Day 1 of Coachella started off with the Sleigh Bells. A boy/girl electro-punk act that takes all of the brattiness of the Ting Tings, and drops a dirty south beat and electric guitar into the mix. Upon a first listen, Sleigh Bells could be written off as a knock-off of 20 other bands that takes boy/girl indie rock template and rehashes some well-worn territory. The biggest difference between this act being a cliche, and being something different is how they do it.
The live show was something of a high-energy event, blending driving beats and feedback-heavy guitar to a sweaty throng of festival revelers. Not exactly a game changer for music, but a fun time and a great way to get the festival started.
(The Sleigh Bells)
She and Him
M-Ward and Zooey Deschanel’s 60’s throwback pop music is great for listening to while not actively listening. There’s something that is so instantly familiar when you hear it, that it’s as if the music that’s always been there. There’s a certain shimmer to what these two produce. It’s deceptively simple, until you realize how well thought out the music really is. It’s methodically engineered to make you like it, which is no simple task
The problem which She and Him, it that’s it simply doesn’t translate live. Zooey Deschanel’s delivery was lack-luster at best. All of the charisma and charm that she radiates as an actress simply doesn’t work when she’s the focal point for a band. While I’m sure that Mrs. Gibbard will continue to produce well-crafted pop songs with M-Ward, the band’s live performance is it’s not strong point.
One of the highlights of the day was seeing The Specials. In a year where iconic bands seem to be dusting off their long-dead monikers, and are taking their acts on the road, the announcement of The Specials reunion tour was something I was very much looking forward to. There are many bands that are reunited that simply shouldn’t have. (I’m talking to you, The Who) Fortunately, The Specials were not one of these bands. Their performance was amazing. They prowled around the stage like kids half their age, they had complete control of their instruments and ultimately were one of the highlights of the day.
Gill-Scott Heron is an icon. For those of you only know him from his shout-out on “Losing My Edge” from LCD Soundsystem, do yourself a favor and find out more. It can be argued that GSH’s spoken-word delivery in his music from the 70’s and 80’s laid the ground work for Hip-Hop, and his politically-charged lyrics made some dub him the “black Bob Dylan,” but that simply does not do him justice.
Live, he sat down at the keyboard and proceeded to go to work. His somewhat improvisational set was an experience in soulful force. It’s rare at these festivals that there are meditative moments, but GSH’s performance did just that. Many of bands on the festival roster could take notes on how an excellent performance is executed from this elder statesman.
With the announcement on the DFA website that LCD Soundsystem was going to break-up, and that they were playing the main stage at Coachella, it was big news. Their performance was a fantastic run through their self-described “dance-punk,” with James Murphy making sometimes rambling announcements in between songs. I question the logic of whoever made that decision of the band’s performance slot right before Jay Z. I managed to work my way to the front of the stage, and overheard a number of folks who only knew of a few LCD tracks, and I even had one “indie bro” (more about this later, it’s too funny) ask me if this was going to be a DJ set…sad.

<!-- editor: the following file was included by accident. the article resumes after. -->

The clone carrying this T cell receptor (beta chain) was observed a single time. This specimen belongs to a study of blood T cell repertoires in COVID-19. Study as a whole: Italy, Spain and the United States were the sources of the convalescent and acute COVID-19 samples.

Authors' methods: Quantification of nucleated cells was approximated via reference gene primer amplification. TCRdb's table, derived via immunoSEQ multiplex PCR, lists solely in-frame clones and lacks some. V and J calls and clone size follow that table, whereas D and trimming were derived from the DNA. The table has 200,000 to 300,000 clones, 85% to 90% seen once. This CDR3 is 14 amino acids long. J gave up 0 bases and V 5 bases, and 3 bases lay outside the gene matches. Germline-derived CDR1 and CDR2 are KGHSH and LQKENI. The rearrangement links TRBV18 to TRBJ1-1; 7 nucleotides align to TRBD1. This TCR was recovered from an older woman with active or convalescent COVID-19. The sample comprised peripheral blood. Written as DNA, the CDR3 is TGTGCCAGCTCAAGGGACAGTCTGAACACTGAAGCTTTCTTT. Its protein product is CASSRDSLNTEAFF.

(James Murphy of LCD Soundsystem)
Public Image Limited
In anther move this year that co-opted my formative years and brought back some of the icons that blazed a trail in the alt music world, Public Image Limited has reformed. With this year’s Coachella line-up in “throw-back” mode, it was really no surprise to see PIL on the roster. The band’s performance was everything you’d expect from a band who’s peak was almost 30 years ago. They performed a very solid set, and it’s really interesting to hear one of the originators of “dance-punk” (and punk itself, in regards to Johnny Rotten). The bass player, dropped the signature dub bass lines (Jah Wobble was a no-show for the reunion), while Johnny belted out the lyrics and gave his best scowl, but something in the performance was a bit off.
While I was completely in awe of having the chance to see this legendary band perform, I was primarily interested in seeing Johnny Rotten singing on stage, so I could check it off my musical “bucket list.” At the end of the day, punk rock does not age gracefully. It was a bit sad to see an iconic figure like Johnny Rotten using a music stand to hold his lyrics and referring to it periodically during the show. Along with the posturing and snide comments, it seemed as if Johnny Rotten has become a parody of himself. With the passing of Malcom McLaren, and with the echo of 1970’s punk and new wave becoming more and more faint as new bands and reinvent and evolve the sound, it seems like the baton has long since been passed. Some might say that PIL coming out of retirement was nothing more than a money-making play, the new “Rock and Roll Swindle.” For the band’s sake, I hope it it.
Jay-Z played. It was awesome. Beyonce made a guest appearance. There was fireworks.